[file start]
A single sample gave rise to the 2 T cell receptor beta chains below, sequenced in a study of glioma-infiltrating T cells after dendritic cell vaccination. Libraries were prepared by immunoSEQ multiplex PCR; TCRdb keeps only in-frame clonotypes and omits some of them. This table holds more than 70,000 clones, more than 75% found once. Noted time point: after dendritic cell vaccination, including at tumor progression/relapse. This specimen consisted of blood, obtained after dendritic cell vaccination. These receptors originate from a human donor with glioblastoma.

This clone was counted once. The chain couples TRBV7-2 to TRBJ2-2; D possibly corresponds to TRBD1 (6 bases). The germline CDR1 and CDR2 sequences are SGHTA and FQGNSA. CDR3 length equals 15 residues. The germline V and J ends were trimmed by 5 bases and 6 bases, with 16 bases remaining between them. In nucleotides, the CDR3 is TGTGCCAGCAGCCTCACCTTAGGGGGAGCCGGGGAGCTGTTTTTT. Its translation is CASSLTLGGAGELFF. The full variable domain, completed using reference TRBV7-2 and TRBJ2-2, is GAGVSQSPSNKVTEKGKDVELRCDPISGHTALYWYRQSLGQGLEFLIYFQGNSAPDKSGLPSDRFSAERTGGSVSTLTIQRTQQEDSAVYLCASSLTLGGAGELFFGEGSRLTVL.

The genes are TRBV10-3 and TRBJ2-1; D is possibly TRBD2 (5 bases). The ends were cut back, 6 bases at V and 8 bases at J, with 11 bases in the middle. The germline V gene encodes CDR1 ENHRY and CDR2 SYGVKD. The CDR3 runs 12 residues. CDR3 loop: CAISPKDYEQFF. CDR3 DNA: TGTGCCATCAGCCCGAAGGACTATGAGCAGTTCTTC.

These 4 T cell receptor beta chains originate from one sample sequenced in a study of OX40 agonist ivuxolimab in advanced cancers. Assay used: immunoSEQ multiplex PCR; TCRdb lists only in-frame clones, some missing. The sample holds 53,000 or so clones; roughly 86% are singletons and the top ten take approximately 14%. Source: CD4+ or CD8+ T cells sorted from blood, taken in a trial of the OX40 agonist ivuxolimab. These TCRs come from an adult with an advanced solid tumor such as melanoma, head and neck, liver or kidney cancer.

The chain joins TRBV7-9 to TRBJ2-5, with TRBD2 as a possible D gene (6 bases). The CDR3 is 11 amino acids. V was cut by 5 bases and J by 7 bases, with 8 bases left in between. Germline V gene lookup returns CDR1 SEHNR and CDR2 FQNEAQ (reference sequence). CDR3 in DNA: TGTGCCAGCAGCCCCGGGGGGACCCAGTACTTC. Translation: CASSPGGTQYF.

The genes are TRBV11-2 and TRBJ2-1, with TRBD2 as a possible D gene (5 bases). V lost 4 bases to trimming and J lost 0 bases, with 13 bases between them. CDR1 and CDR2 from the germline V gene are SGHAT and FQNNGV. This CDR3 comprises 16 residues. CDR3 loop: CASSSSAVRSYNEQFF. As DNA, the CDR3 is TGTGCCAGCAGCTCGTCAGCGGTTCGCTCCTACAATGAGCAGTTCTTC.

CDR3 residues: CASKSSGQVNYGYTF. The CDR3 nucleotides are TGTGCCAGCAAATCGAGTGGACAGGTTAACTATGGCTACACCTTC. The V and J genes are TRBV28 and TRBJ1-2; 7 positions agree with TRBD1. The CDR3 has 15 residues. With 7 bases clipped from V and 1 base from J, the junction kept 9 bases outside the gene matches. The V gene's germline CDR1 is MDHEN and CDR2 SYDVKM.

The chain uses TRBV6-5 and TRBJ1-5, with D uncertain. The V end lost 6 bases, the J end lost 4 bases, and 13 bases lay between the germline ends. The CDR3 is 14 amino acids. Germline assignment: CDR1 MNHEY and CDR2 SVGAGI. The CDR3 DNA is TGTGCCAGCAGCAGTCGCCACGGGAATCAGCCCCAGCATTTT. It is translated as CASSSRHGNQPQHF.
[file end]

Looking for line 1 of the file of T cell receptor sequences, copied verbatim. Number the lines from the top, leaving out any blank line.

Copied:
A single sample gave rise to the 2 T cell receptor beta chains below, sequenced in a study of glioma-infiltrating T cells after dendritic cell vaccination. Libraries were prepared by immunoSEQ multiplex PCR; TCRdb keeps only in-frame clonotypes and omits some of them. This table holds more than 70,000 clones, more than 75% found once. Noted time point: after dendritic cell vaccination, including at tumor progression/relapse. This specimen consisted of blood, obtained after dendritic cell vaccination. These receptors originate from a human donor with glioblastoma.